Harvard University is certainly not alone in struggling with rising subscription costs – it’s been discussed in the professional literature since the 1990s, when publishers introduced the “big deal” pricing model of requiring libraries to subscribe to less important journals along with their subscriptions to essential titles. Only recently, though, have the mainstream media begun reporting on publishers’ questionable practices. Although it’s too soon to say whether the Harvard memo will have any direct impact on the industry, it’s definitely increasing public awareness of an issue that  not only affects Harvard but is jeopardizing the financial sustainability of academia as a whole.

Recommended reading:

Full text of the Faculty Advisory Council Memorandum on Journal Pricing

⇒ “Harvard Now Spending Nearly $3.75 Million on Academic Journal Bundles,” The Atlantic, April 23, 2012

⇒ “The wealthiest university on Earth can’t afford its academic journal subscriptions,” io9.com, April 24, 2012

⇒ “If Harvard Can’t Afford Academic Journal Subscriptions, Maybe It’s Time for an Open Access Model,” Time, April 26, 2012

⇒ “Harvard panel pushes benefits of free journals,” The Boston Globe, April 28, 2012

 

Posted in: Information and Society, Research Online, Scholarly Communications

29
Feb12

Scholars call for boycott of Elsevier over high prices and copyright maximalism [Updated]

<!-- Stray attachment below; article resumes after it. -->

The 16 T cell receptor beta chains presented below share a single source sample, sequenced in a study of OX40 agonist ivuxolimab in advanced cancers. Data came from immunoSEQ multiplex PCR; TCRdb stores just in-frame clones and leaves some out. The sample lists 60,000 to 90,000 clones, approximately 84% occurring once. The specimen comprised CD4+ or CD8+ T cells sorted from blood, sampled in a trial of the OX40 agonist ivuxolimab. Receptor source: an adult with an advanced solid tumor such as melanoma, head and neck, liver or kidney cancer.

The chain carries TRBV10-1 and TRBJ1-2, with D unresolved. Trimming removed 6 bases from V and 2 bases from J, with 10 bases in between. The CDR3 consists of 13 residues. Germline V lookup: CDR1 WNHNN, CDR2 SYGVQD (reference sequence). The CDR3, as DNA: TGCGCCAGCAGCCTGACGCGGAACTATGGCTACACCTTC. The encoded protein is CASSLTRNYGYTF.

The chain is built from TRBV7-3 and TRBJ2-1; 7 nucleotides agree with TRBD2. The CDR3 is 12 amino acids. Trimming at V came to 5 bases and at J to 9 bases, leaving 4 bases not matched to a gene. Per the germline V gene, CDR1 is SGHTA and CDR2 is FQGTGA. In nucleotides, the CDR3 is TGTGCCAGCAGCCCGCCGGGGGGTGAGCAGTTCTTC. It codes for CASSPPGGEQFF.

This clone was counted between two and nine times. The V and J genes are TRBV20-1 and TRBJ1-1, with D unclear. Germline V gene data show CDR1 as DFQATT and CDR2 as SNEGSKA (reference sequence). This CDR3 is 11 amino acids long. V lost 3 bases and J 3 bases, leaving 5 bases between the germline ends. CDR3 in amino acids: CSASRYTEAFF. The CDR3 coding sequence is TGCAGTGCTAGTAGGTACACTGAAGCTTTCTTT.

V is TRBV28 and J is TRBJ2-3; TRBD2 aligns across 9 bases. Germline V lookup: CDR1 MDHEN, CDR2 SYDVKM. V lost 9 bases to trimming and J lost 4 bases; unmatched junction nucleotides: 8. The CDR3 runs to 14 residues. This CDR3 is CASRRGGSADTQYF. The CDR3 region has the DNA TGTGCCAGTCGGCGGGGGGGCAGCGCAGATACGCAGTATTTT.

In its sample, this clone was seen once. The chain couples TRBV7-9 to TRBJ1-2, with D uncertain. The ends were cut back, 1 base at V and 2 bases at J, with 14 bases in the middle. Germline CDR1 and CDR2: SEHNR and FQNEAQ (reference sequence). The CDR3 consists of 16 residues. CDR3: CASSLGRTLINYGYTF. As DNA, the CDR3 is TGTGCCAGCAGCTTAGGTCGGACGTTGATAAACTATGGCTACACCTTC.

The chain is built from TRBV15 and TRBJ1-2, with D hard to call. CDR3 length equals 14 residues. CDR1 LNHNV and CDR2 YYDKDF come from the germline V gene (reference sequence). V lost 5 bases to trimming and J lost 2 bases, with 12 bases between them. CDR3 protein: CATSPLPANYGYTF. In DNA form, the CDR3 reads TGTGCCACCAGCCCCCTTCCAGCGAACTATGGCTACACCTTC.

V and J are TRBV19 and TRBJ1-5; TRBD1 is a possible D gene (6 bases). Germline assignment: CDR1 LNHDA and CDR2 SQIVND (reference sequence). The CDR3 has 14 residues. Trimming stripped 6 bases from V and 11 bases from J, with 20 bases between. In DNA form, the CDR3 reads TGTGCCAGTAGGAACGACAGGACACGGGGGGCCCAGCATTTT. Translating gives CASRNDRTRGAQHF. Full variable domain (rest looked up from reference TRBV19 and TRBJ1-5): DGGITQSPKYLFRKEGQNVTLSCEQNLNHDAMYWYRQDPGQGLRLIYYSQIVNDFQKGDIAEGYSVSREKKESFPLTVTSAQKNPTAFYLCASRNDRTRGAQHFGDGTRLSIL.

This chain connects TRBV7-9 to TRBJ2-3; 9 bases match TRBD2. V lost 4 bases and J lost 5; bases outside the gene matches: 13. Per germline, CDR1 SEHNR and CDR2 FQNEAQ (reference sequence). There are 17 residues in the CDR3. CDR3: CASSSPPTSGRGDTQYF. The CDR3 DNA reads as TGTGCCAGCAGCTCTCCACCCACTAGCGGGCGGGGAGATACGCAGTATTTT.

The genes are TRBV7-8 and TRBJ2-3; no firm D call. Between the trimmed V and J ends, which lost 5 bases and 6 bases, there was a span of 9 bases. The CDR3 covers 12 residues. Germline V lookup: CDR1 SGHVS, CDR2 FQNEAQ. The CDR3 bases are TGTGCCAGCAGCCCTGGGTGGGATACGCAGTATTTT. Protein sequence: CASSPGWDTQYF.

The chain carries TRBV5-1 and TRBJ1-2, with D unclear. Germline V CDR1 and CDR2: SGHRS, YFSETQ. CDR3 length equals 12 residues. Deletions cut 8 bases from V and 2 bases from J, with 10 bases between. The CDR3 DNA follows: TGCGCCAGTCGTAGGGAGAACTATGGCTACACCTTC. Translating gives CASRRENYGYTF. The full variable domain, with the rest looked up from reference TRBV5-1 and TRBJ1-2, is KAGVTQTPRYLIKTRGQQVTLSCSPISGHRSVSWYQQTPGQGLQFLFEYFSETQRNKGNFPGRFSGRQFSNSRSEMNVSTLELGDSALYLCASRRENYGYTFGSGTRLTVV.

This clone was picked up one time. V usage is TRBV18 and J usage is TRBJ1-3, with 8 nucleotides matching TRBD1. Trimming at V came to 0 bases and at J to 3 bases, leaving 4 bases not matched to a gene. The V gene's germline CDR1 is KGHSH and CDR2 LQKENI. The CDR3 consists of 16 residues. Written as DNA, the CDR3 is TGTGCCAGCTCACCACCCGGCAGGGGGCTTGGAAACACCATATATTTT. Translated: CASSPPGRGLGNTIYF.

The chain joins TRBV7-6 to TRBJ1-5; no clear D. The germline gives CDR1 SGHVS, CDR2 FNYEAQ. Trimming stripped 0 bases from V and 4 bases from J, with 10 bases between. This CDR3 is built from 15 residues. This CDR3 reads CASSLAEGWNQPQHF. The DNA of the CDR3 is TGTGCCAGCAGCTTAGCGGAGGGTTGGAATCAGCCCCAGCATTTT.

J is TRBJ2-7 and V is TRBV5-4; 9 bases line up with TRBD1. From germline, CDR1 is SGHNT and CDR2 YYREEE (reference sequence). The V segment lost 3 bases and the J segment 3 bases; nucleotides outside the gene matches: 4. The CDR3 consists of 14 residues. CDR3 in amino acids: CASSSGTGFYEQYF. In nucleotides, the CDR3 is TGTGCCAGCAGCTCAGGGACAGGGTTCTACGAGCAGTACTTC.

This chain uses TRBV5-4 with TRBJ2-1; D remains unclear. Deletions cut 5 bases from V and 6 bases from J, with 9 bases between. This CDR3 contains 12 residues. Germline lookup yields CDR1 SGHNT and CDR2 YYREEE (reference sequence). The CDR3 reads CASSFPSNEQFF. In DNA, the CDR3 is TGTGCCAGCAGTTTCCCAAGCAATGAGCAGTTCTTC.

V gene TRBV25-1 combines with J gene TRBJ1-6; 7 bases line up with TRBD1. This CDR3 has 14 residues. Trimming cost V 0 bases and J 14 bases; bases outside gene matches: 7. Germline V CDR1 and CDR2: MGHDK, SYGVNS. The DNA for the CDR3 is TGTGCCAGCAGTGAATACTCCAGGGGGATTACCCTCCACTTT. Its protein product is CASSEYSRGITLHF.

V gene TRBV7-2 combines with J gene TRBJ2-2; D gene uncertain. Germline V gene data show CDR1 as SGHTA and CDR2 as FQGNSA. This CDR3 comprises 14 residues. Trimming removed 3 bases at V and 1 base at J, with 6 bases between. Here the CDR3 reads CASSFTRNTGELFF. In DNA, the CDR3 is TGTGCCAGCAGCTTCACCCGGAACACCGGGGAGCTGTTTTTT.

Posted by: Hillary Corbett

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Mega-publisher Elsevier has been garnering some negative publicity of late. Last month it was revealed that its political action group funded the re-election campaigns of Rep. Carolyn Maloney (D-NY), one of the authors of the controversial Research Works Act (H.R. 3699) that would prohibit open access to articles resulting from government-funded research.

[Update: On 2/27/2012, Elsevier announced it no longer backed the Research Works Act, and the sponsoring legislators subsequently announced they will not pursue the bill further.]

Now, thousands of scholars are signing an agreement to boycott Elsevier in protest of its high subscription prices, its practice of bundling journals (so libraries are forced to subscribe to titles they don’t want), and its support of restrictive legislation like SOPA, PIPA, and the Research Works Act. Although members of the library community have protested such practices by Elsevier and other large publishers for years, this marks the first occasion that members of the research community–the people who write the articles and serve as peer reviewers or editors–have taken a large-scale stand.

Timothy Gowers, a prominent mathematician, wrote a blog post on January 21, 2012, in which he discussed the issues outlined above and asked, “Why can’t we just tell Elsevier that we no longer wish to publish with them?” A reader took up the challenge and created a website where scholars could register their dissatisfaction and refusal to provide free labor for Elsevier in the form of research, peer review, and editorial duties. Within its first ten days of existence, the website has collected the signatures of over 2,700 scholars worldwide.

The boycott has received a lot of media attention, perhaps especially because it has grown so exponentially in such a short period of time. And many writers are asking: because scholars are both producers and consumers of research journals, do they have the ability to disrupt the scholarly publishing system and effect lasting change?

Further reading:

Posted in: Information and Society, Research Online, Scholarly Communications